Surprisingly, or to the credit of Salims main operative in the country, Manuel V. Pangilinan, or
Indonesian tycoon skirts Charter limits through corporate layers
another indication of the twilight of nationalism in our country, no such case has been filed involving
an Indonesian nationals control of Metro Pacific Investments.
Thats how useless our regulatory bodies are. There is a very high-profile firm operating the biggest
and most strategic public-utility firms in the country. Yet the SEC does absolutely nothing to
investigate if it is violating the Constitution.
However, one concerned citizen, the late Wilson Gamboa an assemblyman in Marcos parliament
did file a case in 2007 protesting PLDTs violation of the Constitution, since even classifying PTIC
as a Filipino firm, First Pacifics direct shares, as well as the 20 percent holdings of two Japanese
firms, plus those held by foreigners, had accounted for 80 percent of the companys stock at that
After more than a decade, with such personalities as Dr. Bernardo Villegas defending PLDT, the
Supreme Court ruled in 2011 with its decision reaffirmed in 2012 that the firm was, indeed,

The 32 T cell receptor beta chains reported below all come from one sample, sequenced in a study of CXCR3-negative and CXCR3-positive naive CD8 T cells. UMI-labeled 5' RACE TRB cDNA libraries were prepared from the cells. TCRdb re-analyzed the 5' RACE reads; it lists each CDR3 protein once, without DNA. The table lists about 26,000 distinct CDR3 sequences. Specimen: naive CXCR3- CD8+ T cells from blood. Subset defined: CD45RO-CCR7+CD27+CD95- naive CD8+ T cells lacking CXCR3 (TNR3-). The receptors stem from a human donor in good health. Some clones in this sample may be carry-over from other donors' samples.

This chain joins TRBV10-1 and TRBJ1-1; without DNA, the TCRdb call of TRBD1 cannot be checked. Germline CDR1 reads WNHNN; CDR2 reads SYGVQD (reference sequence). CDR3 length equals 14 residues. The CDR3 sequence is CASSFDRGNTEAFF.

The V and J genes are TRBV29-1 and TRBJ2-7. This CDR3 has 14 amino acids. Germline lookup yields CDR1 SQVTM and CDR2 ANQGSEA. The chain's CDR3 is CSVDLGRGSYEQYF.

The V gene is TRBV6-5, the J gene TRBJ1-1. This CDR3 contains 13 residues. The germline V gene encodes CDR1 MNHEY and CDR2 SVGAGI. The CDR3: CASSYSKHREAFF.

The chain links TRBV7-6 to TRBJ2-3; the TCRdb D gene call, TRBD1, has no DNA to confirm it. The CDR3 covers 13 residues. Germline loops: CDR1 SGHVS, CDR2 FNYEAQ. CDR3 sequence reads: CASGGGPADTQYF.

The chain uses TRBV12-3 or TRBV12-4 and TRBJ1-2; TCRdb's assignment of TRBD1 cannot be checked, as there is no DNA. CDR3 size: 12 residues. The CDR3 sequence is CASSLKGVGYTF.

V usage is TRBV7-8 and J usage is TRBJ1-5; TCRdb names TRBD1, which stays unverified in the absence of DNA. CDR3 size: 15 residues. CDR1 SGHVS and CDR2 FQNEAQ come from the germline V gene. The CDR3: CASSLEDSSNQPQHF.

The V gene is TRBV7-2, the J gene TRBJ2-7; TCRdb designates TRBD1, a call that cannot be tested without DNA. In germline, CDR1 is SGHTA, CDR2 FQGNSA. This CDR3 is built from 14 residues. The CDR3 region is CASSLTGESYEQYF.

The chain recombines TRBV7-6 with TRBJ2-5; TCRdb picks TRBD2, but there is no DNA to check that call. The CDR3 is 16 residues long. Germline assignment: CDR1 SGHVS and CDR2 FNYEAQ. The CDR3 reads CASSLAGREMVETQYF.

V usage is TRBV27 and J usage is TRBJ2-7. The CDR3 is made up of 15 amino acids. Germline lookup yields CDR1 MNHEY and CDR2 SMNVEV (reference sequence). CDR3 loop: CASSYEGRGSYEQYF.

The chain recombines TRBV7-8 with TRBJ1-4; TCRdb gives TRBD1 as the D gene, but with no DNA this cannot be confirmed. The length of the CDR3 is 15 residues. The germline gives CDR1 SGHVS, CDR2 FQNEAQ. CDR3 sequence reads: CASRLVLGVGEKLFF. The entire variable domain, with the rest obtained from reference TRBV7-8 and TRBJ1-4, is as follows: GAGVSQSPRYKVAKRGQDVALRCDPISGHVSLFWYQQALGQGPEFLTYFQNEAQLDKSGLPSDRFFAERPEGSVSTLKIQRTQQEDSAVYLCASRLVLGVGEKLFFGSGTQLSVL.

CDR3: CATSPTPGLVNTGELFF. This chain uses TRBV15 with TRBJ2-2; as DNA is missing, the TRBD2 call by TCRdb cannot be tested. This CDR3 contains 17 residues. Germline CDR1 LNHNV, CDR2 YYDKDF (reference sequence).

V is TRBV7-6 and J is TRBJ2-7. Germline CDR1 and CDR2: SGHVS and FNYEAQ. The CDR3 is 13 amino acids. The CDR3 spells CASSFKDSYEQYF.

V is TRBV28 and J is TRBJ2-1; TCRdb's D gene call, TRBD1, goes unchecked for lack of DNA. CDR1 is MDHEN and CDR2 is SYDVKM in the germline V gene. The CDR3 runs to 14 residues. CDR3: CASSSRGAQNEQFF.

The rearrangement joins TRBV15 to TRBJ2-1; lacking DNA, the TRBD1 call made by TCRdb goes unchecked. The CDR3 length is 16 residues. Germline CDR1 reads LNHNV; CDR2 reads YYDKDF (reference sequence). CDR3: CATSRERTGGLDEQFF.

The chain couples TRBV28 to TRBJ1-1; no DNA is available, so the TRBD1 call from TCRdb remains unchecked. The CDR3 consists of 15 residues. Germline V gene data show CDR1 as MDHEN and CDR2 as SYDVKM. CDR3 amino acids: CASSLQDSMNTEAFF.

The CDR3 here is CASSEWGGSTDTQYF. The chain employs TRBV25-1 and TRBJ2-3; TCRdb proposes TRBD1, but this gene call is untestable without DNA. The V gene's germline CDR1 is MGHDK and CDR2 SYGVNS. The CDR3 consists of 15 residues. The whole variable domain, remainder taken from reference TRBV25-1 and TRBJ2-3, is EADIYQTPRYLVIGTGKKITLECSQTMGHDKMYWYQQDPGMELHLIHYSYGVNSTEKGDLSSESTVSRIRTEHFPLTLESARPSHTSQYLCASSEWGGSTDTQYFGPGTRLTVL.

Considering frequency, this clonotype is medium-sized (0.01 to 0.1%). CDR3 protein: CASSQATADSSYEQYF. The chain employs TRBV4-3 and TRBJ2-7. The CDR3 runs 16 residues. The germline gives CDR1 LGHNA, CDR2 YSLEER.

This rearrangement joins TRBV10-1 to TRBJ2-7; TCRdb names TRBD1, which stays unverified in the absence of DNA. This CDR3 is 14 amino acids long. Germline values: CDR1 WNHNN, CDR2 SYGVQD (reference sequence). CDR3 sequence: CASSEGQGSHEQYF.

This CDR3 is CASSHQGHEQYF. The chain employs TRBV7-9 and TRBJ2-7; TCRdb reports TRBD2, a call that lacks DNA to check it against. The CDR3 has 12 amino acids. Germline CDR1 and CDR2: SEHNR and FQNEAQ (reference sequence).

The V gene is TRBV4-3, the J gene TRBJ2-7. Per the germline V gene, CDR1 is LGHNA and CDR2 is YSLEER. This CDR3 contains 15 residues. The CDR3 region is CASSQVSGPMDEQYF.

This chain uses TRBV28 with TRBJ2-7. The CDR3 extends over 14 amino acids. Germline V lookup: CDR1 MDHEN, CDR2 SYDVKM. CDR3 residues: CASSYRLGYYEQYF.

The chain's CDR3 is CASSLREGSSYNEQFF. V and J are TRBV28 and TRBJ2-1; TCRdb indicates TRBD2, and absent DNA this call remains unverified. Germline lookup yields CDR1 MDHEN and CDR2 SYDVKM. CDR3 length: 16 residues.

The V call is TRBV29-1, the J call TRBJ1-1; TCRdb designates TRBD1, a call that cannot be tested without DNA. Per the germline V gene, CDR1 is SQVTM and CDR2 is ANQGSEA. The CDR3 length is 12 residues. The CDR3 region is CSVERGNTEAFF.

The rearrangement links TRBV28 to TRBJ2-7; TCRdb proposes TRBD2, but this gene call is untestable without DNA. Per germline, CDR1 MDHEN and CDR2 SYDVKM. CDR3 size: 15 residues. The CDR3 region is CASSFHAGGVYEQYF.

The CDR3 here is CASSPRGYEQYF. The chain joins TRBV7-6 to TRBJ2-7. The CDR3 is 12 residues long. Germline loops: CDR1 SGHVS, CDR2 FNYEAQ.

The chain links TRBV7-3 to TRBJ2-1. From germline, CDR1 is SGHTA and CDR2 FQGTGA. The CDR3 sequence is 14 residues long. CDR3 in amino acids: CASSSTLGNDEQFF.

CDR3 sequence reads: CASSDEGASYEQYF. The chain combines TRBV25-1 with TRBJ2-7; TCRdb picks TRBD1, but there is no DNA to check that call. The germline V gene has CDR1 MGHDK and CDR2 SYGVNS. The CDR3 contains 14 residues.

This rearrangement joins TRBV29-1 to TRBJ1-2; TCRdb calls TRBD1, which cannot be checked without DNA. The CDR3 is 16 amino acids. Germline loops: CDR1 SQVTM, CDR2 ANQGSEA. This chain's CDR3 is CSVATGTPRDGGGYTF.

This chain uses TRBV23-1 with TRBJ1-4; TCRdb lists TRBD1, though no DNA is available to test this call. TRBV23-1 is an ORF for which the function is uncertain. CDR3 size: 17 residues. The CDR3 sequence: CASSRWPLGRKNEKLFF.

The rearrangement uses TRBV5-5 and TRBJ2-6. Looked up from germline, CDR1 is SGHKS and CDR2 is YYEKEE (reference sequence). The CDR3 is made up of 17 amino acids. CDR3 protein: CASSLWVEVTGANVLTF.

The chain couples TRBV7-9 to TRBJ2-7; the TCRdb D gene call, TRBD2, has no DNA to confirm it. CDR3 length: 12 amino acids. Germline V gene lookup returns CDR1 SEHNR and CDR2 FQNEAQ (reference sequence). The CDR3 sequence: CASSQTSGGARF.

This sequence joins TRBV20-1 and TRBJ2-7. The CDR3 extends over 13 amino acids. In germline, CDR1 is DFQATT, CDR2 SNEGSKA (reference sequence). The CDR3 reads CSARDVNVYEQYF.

violating the constitutional limits on foreign investment.
Salims tremendous power over this country apparently has been demonstrated by the fact that the
Supreme Courts ruling hasnt been implemented three years later. (See my columns: PLDT mocks
our Constitution, March 26, 2014 and How Salim skirted foreign ownership limits, March 3, 2014)
There could be a weak link, though, in Salims chain of corporate layers, designed to skirt
constitutional limits on foreign investment in public utility firms.
The corporate layers are based almost entirely on the claim that a Filipino firm, Pilipinas Enterprise
Management Corp., has 60 percent ownership of the first corporate layer, Pilipinas Pacific Enterprise
As I have explained, because this firm is purportedly Filipino, the other companies down the system
of corporate layers are alleged to be Filipino firms as well, through the 60-40 trick.
But is Pilipinas Enterprise Management Corp. really Filipino? If it is, the Salim conglomerate has
hidden billionaires. Or could the stockholders be merely stand-ins, err . . . dummies?
That in the next part of this series.